OCR for page 25
 CHILDHOOD OBESITY PREVENTION IN TEXAS Urban Food Industry Planners, DSHS Developers Architects Elected Officials Community-based Solutions Providers & Worksites Hospitals & Schools Community Higher Non-Traditional Groups Education Partners FIguRE 5-2 Partnerships needed to implement childhood obesity prevention, as presented by Lakey. NOTE: DSHS = Department of State Health Services. Figure 4-2 vector editable version mulated a number of recommendations for moving forward to achieve a healthy Texas: • Continue collaboration among the three agencies. • Support social interventions. • Strengthen K−12 nutrition education. • Strengthen nutrition education and physical activities in early child- hood and after-school programs. • Place continued emphasis on worksite wellness. • Offer tax incentives for Texas employers. • Examine ways to increase the availability of fresh produce for dis- advantaged and/or low-income populations. • Develop mechanisms or strategies to use the results of Fitnessgram data. • Involve parents and community members in school-based and/or youth-focused physical activity and nutrition programming, espe- cially through local School Health Advisory Councils. • Increase the availability of resources, technical assistance, training, and support for schools and community-based organizations to

OCR for page 25
 TEXAS STATE GOVERNMENT: WHAT THE FUTURE HOLDS enhance the implementation of evidence-based programs to prevent obesity. • Identify effective programming throughout the state as a means for referrals and modeling, and establish criteria and measurement systems to identify such programs. TAbLE 5-2 Key Child-Specific Targets from the Strategic Plan for the Prevention of Obesity in Texas, as presented by Lakey Target Description Between 2007 and 2012, the prevalence of BMI ≥ 85th percentile among 2 schoolchildren in Texas will not increase from 42% among 4th graders, 39% among 8th graders, 36% among 11th graders, and 31.5% among high school students 4 By 2012, 80% of mothers will initiate breastfeeding, 30% will exclusively breastfeed at 3 months, 10% will exclusively breastfeed through 6 months, and 25% will be breastfeeding (not necessarily exclusively) at 1 year 5 By 2012, 15% of school-age children will eat three or more servings of vegetables daily and 65% will eat two or more servings of fruit daily; at least 25% of high school students will eat fruits and vegetables at least five times daily 6 By 2012, 80% of all eligible school-age children will participate in the National School Lunch Program 8 Between 2007 and 2012, the percentage of Texas school districts with exclusive vending contracts will not increase 9 By 2012, increase the number of hospitals that have officially initiated policies and practices to support breastfeeding initiation to at least three Baby-Friendly Hospitals and at least 65 Texas Ten Steps Facilities 10 By 2012, increase the number of worksites that have initiated policies and practices to support breastfeeding and lactation by at least 25% of baseline 13 By 2012, 50% of high school children in Texas will accumulate 60 minutes or more of physical activity per day on 5 or more days of the week 17 By 2012, the percentage of school-age children who view 3 or more hours of television per day will decrease by 5% from 32% among 4th graders, 52% among 8th graders, and 44% among 11th graders 19 By 2012, 100% of all public school districts will have implemented an approved school wellness policy consistent with the Federal Child Nutrition Act, 100% will have established a School Health Advisory Council, and 100% will have adopted an approved coordinated school health program consistent with state mandates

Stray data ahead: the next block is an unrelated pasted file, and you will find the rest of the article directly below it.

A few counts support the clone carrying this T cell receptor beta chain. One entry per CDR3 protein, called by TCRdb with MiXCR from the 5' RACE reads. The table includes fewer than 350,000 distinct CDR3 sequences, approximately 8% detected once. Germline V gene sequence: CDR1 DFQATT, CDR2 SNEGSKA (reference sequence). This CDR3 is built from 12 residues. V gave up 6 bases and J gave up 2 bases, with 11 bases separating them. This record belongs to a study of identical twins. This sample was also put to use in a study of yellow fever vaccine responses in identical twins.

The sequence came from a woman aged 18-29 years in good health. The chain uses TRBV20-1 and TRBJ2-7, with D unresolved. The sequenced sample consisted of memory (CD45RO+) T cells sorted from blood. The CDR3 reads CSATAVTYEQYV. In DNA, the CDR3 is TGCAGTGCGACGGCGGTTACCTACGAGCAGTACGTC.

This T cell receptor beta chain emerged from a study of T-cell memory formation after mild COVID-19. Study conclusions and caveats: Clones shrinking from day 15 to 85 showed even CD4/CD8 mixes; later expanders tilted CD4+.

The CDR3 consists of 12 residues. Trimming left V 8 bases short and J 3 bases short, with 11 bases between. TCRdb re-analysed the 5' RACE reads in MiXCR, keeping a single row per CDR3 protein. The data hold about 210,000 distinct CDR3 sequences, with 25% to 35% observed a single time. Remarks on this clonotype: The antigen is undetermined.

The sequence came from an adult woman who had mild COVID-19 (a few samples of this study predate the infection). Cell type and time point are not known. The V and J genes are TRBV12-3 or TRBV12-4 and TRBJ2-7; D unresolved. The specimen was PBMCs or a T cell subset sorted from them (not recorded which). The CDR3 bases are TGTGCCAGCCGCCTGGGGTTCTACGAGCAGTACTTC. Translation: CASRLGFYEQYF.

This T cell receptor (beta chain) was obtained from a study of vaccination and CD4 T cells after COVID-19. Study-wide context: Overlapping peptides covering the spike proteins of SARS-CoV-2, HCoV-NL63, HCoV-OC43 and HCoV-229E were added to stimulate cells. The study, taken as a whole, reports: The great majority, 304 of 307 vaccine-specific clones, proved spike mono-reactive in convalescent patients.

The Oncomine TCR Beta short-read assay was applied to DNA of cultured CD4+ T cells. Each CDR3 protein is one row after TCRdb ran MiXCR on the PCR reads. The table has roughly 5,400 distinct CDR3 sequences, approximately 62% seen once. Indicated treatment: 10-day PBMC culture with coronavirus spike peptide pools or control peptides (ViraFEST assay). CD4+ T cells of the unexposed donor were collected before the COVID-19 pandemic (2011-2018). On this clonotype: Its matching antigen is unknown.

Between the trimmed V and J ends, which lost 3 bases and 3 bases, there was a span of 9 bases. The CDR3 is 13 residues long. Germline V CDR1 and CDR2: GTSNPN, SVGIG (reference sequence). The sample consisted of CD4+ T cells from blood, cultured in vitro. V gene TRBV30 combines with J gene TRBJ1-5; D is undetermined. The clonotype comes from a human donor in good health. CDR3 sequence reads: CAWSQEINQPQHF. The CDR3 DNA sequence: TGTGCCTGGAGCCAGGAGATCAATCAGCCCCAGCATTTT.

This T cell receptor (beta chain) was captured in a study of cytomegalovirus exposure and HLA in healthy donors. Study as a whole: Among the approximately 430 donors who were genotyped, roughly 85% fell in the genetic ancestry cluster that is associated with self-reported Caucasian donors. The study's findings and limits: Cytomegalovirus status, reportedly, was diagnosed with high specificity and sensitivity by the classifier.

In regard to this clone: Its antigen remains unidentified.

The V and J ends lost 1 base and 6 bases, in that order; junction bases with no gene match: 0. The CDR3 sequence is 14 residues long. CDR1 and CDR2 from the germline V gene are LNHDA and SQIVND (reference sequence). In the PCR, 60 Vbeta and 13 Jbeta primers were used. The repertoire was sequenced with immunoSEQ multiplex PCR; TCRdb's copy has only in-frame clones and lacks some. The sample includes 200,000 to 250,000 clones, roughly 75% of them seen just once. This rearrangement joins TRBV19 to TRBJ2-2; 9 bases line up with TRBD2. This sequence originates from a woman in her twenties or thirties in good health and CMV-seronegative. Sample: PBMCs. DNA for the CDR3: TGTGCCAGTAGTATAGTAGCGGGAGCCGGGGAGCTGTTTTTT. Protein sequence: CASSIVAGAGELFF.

OCR for page 25
0 CHILDHOOD OBESITY PREVENTION IN TEXAS Being a large agency, the Department of State Health Services has numerous divisions and programs focused on the prevention of childhood obesity. These include the Health Promotion and Chronic Disease Preven- tion Section, the Division of Family and Community Health, and the Texas School Health Advisory Council, among many others. Lakey commented that, just as the agency must partner and work with other state agencies, it is critical to ensure that the different divisions within the agency are work- ing together in a coordinated manner.